• For Windows 2000 I installed Q329414 that was also made available November 2002. Note that this recommended fix is for other operating systems than Windows 2000 -- so, please try to keep up with the security as recommended by Microsoft; go to their Web page and the Security section once in awhile. Have someone assist you if you are not interested in this topic but feel you should be more security conscious than you currently now are!

      I recommend if you are running Windows that you upgrade to Internet Explorer V6 if you have not already done so and, in addition, try to keep up with Microsoft's security updates for Internet Explorer V6 as well as for your operating system.

      I also installed the made-available end-August 2002 Microsoft Office application update.

      Have someone assist you if you are not certain how to obtain/install the latest updates, pointed to by the Microsoft home page.

    Have a good, maintenance-free time until we talk again.

Contact SCScompA if you have any comments or questions about the above.


FreeCell Game/Deal of the Month

We continue, in our household, doing FreeCell deals from 1-to-32000! We will NOT accomplish this task. We know that. However, as we go along in our for-fun-effort, yet frustration... I will mention once in awhile specific FreeCell deals we find challenging.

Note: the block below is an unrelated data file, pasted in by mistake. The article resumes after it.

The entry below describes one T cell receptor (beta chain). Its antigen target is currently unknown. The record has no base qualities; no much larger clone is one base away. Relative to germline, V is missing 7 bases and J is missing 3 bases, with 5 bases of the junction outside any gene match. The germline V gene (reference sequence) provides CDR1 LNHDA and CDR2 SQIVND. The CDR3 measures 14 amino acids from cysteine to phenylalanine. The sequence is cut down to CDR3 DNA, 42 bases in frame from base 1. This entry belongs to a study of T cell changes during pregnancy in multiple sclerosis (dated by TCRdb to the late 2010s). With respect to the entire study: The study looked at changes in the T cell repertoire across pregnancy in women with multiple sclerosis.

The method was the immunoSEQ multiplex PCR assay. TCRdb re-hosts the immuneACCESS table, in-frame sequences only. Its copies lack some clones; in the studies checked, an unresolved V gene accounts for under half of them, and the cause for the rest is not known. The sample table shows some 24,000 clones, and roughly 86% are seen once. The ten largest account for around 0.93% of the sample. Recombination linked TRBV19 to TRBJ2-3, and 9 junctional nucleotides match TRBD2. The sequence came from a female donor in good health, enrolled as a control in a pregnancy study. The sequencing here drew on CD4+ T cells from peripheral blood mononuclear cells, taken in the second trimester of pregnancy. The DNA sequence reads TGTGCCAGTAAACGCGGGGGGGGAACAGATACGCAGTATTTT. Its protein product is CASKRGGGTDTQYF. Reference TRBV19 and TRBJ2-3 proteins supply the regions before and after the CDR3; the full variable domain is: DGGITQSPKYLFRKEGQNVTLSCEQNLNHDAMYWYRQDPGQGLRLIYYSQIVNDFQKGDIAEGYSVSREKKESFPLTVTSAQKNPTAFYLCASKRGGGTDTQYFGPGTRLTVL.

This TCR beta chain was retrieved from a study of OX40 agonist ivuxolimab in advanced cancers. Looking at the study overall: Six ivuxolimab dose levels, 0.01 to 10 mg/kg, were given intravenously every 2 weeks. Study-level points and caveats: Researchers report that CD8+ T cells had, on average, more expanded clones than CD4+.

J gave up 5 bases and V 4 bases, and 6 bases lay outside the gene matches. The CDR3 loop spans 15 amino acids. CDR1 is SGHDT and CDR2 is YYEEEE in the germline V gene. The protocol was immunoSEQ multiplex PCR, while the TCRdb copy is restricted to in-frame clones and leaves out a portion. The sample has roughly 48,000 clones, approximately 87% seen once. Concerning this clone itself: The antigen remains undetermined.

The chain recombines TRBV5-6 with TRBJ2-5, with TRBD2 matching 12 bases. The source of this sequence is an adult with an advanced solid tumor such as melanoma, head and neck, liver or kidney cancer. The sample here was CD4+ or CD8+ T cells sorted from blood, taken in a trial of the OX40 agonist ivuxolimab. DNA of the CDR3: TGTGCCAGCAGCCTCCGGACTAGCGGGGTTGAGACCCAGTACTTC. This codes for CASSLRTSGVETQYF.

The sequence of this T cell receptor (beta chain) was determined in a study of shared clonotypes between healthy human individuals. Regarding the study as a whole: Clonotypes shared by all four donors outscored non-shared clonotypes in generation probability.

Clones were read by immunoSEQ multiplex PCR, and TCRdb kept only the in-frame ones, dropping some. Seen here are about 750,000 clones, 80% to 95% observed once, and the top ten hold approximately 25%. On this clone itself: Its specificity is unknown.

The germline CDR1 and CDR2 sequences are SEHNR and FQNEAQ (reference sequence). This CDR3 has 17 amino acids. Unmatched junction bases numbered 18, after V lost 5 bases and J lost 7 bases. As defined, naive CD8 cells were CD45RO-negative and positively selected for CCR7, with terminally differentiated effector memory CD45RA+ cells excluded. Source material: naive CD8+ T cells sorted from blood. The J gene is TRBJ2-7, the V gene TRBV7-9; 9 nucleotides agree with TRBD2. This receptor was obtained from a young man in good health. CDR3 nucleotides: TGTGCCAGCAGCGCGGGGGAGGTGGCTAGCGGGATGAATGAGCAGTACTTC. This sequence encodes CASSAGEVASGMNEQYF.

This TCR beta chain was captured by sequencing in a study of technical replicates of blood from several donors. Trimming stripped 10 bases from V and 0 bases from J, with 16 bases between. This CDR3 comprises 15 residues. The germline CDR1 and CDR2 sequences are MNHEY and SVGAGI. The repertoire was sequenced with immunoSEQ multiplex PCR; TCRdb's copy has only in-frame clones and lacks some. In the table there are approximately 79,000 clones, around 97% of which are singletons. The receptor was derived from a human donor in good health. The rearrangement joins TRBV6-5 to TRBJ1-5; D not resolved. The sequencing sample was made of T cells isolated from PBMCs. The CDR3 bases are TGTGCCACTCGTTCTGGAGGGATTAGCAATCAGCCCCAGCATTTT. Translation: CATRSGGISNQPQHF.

Note: If you are running your PC on Windows 98, it is possible you have to specifically install FreeCell. Just install Accessories/Games.

Let me know if these FreeCell games and the number of times we had to restart to solve the deal is about what you find. If you are going to attack deals 1-to-32000 and want to interact with us in that regard, let me know what thousand-or-so you are going to start with. We have completed deals through 2000. Now, we are attacking 2001-to-3000 and I would recommend you start with 3001! At the rate we are going (a little more than 100 deals a month) it will only take us 22 more years to complete the 32000 deals without your help. If you let us know what you have completed, it will take us less time!

I am adding to this column in the newsletter a few "special" games that we found during the month.

  • Deals we completed in one start and view as "easy"-but-still-fun games this month:
    FreeCell Deal Number: 2349 (Not easy - but fun! - in one deal), 2351 (Easy!), 2392, 2393 (Again: Not easy - but fun! - in one deal), (Each of these had no restarts)
  • Other deals we found interesting this month (number of times to restart is in parentheses):
    FreeCell Deal Number: 2356 (1), 2360(1), 2362 (1), 2397 (1 -- A very interesting start/deal), 2381 (2), 2389 (2), 2399 (4)
  • Another different type of deal was:
    FreeCell Deal Number: 2384.
    Number of times I had to re-start to complete in lost-count moves: 5

  • Deal 598 continues to be the most difficult one we found in deals 1-2000. I have met someone who completed this in 3 deals! Congratulations!!!! I have never completed it.

    Deal 1941 has become "famous" to me. If you have not tried it, give it a try and let me know how many tries it takes you to complete it.

  • Deal 1123 is the easiest deal, in our opinion, that we have found so far, with 2018 being second-easiest in our opinion.

Let me know how YOU do!

If you want to see our list of FreeCell Deals 1-thru-what we are working on now and our comments on how many times we had to restart the deal to find a solution, let me know -- or click on: SCScompA FreeCell Table of Completed Deals

To contact me about anything on this Web page, please: send mail to:

Or send snail-mail to:

P.O. Box 58223
Raleigh NC 27658